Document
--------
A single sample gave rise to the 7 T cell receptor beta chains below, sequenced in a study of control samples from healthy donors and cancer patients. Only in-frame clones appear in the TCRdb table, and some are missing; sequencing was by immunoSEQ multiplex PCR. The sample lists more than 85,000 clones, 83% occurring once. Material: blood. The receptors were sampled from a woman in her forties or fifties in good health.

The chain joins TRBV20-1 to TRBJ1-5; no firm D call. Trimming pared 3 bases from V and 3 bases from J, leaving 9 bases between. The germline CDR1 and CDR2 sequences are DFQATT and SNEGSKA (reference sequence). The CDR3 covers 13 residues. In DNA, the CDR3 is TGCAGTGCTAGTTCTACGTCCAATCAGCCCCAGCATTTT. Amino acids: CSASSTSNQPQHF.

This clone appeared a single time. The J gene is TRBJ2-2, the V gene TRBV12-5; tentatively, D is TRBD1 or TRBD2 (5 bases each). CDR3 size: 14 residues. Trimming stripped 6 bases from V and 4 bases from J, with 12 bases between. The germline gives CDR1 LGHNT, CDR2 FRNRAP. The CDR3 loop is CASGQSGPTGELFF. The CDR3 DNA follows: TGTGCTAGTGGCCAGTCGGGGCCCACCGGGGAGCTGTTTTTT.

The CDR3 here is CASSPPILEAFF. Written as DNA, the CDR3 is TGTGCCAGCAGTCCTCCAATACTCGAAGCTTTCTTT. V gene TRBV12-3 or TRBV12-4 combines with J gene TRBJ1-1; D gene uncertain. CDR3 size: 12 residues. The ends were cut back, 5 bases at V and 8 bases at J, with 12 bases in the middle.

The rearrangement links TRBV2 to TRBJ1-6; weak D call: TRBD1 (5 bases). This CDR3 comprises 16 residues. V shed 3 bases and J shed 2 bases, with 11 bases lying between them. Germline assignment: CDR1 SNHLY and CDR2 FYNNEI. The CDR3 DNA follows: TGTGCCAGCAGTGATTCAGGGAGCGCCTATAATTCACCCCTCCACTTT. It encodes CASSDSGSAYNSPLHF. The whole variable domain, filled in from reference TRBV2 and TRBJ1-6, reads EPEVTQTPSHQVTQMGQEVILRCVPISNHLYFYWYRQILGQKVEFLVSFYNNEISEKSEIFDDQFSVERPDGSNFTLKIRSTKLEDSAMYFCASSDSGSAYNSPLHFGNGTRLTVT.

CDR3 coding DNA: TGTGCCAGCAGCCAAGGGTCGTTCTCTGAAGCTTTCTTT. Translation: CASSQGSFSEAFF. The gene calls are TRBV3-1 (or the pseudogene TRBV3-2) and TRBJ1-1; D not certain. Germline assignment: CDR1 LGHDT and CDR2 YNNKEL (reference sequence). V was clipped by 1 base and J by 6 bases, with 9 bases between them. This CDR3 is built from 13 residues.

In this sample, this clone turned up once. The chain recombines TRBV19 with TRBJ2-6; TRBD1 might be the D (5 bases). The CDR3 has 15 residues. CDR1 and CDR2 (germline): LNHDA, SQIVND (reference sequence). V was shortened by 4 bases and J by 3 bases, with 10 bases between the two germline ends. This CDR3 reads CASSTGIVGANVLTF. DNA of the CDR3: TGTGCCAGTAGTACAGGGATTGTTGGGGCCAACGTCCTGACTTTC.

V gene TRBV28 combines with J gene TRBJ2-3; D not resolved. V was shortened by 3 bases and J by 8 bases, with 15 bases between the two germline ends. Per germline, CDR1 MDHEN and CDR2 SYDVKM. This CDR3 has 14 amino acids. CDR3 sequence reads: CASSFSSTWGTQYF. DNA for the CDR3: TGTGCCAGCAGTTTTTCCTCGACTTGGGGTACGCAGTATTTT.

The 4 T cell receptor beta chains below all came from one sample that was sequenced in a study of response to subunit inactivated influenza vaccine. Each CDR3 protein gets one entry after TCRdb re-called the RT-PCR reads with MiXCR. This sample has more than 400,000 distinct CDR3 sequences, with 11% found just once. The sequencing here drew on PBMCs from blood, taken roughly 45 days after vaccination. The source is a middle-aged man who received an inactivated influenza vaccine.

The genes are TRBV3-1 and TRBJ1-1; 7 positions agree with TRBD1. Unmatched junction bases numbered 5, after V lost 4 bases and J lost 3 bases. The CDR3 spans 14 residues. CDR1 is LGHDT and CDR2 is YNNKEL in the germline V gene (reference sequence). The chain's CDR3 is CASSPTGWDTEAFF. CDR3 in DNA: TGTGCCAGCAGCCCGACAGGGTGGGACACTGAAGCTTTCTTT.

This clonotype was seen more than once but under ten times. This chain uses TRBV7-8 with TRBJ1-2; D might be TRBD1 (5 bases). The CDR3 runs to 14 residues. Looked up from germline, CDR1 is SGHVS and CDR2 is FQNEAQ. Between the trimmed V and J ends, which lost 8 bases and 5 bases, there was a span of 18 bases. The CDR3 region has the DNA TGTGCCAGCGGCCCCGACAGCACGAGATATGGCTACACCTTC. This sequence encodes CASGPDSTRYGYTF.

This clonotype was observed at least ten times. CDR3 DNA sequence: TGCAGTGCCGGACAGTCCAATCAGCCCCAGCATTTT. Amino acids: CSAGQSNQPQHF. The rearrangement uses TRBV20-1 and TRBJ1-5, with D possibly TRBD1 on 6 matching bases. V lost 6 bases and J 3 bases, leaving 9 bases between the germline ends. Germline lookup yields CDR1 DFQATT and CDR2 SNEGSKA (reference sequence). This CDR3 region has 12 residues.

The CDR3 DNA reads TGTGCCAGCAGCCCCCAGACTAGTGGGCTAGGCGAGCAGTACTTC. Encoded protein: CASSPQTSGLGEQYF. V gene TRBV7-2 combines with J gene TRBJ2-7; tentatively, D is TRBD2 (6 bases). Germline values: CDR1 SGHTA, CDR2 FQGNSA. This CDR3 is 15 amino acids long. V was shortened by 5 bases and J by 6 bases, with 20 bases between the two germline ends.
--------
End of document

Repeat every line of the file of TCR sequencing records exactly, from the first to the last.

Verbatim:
A single sample gave rise to the 7 T cell receptor beta chains below, sequenced in a study of control samples from healthy donors and cancer patients. Only in-frame clones appear in the TCRdb table, and some are missing; sequencing was by immunoSEQ multiplex PCR. The sample lists more than 85,000 clones, 83% occurring once. Material: blood. The receptors were sampled from a woman in her forties or fifties in good health.

The chain joins TRBV20-1 to TRBJ1-5; no firm D call. Trimming pared 3 bases from V and 3 bases from J, leaving 9 bases between. The germline CDR1 and CDR2 sequences are DFQATT and SNEGSKA (reference sequence). The CDR3 covers 13 residues. In DNA, the CDR3 is TGCAGTGCTAGTTCTACGTCCAATCAGCCCCAGCATTTT. Amino acids: CSASSTSNQPQHF.

This clone appeared a single time. The J gene is TRBJ2-2, the V gene TRBV12-5; tentatively, D is TRBD1 or TRBD2 (5 bases each). CDR3 size: 14 residues. Trimming stripped 6 bases from V and 4 bases from J, with 12 bases between. The germline gives CDR1 LGHNT, CDR2 FRNRAP. The CDR3 loop is CASGQSGPTGELFF. The CDR3 DNA follows: TGTGCTAGTGGCCAGTCGGGGCCCACCGGGGAGCTGTTTTTT.

The CDR3 here is CASSPPILEAFF. Written as DNA, the CDR3 is TGTGCCAGCAGTCCTCCAATACTCGAAGCTTTCTTT. V gene TRBV12-3 or TRBV12-4 combines with J gene TRBJ1-1; D gene uncertain. CDR3 size: 12 residues. The ends were cut back, 5 bases at V and 8 bases at J, with 12 bases in the middle.

The rearrangement links TRBV2 to TRBJ1-6; weak D call: TRBD1 (5 bases). This CDR3 comprises 16 residues. V shed 3 bases and J shed 2 bases, with 11 bases lying between them. Germline assignment: CDR1 SNHLY and CDR2 FYNNEI. The CDR3 DNA follows: TGTGCCAGCAGTGATTCAGGGAGCGCCTATAATTCACCCCTCCACTTT. It encodes CASSDSGSAYNSPLHF. The whole variable domain, filled in from reference TRBV2 and TRBJ1-6, reads EPEVTQTPSHQVTQMGQEVILRCVPISNHLYFYWYRQILGQKVEFLVSFYNNEISEKSEIFDDQFSVERPDGSNFTLKIRSTKLEDSAMYFCASSDSGSAYNSPLHFGNGTRLTVT.

CDR3 coding DNA: TGTGCCAGCAGCCAAGGGTCGTTCTCTGAAGCTTTCTTT. Translation: CASSQGSFSEAFF. The gene calls are TRBV3-1 (or the pseudogene TRBV3-2) and TRBJ1-1; D not certain. Germline assignment: CDR1 LGHDT and CDR2 YNNKEL (reference sequence). V was clipped by 1 base and J by 6 bases, with 9 bases between them. This CDR3 is built from 13 residues.

In this sample, this clone turned up once. The chain recombines TRBV19 with TRBJ2-6; TRBD1 might be the D (5 bases). The CDR3 has 15 residues. CDR1 and CDR2 (germline): LNHDA, SQIVND (reference sequence). V was shortened by 4 bases and J by 3 bases, with 10 bases between the two germline ends. This CDR3 reads CASSTGIVGANVLTF. DNA of the CDR3: TGTGCCAGTAGTACAGGGATTGTTGGGGCCAACGTCCTGACTTTC.

V gene TRBV28 combines with J gene TRBJ2-3; D not resolved. V was shortened by 3 bases and J by 8 bases, with 15 bases between the two germline ends. Per germline, CDR1 MDHEN and CDR2 SYDVKM. This CDR3 has 14 amino acids. CDR3 sequence reads: CASSFSSTWGTQYF. DNA for the CDR3: TGTGCCAGCAGTTTTTCCTCGACTTGGGGTACGCAGTATTTT.

The 4 T cell receptor beta chains below all came from one sample that was sequenced in a study of response to subunit inactivated influenza vaccine. Each CDR3 protein gets one entry after TCRdb re-called the RT-PCR reads with MiXCR. This sample has more than 400,000 distinct CDR3 sequences, with 11% found just once. The sequencing here drew on PBMCs from blood, taken roughly 45 days after vaccination. The source is a middle-aged man who received an inactivated influenza vaccine.

The genes are TRBV3-1 and TRBJ1-1; 7 positions agree with TRBD1. Unmatched junction bases numbered 5, after V lost 4 bases and J lost 3 bases. The CDR3 spans 14 residues. CDR1 is LGHDT and CDR2 is YNNKEL in the germline V gene (reference sequence). The chain's CDR3 is CASSPTGWDTEAFF. CDR3 in DNA: TGTGCCAGCAGCCCGACAGGGTGGGACACTGAAGCTTTCTTT.

This clonotype was seen more than once but under ten times. This chain uses TRBV7-8 with TRBJ1-2; D might be TRBD1 (5 bases). The CDR3 runs to 14 residues. Looked up from germline, CDR1 is SGHVS and CDR2 is FQNEAQ. Between the trimmed V and J ends, which lost 8 bases and 5 bases, there was a span of 18 bases. The CDR3 region has the DNA TGTGCCAGCGGCCCCGACAGCACGAGATATGGCTACACCTTC. This sequence encodes CASGPDSTRYGYTF.

This clonotype was observed at least ten times. CDR3 DNA sequence: TGCAGTGCCGGACAGTCCAATCAGCCCCAGCATTTT. Amino acids: CSAGQSNQPQHF. The rearrangement uses TRBV20-1 and TRBJ1-5, with D possibly TRBD1 on 6 matching bases. V lost 6 bases and J 3 bases, leaving 9 bases between the germline ends. Germline lookup yields CDR1 DFQATT and CDR2 SNEGSKA (reference sequence). This CDR3 region has 12 residues.

The CDR3 DNA reads TGTGCCAGCAGCCCCCAGACTAGTGGGCTAGGCGAGCAGTACTTC. Encoded protein: CASSPQTSGLGEQYF. V gene TRBV7-2 combines with J gene TRBJ2-7; tentatively, D is TRBD2 (6 bases). Germline values: CDR1 SGHTA, CDR2 FQGNSA. This CDR3 is 15 amino acids long. V was shortened by 5 bases and J by 6 bases, with 20 bases between the two germline ends.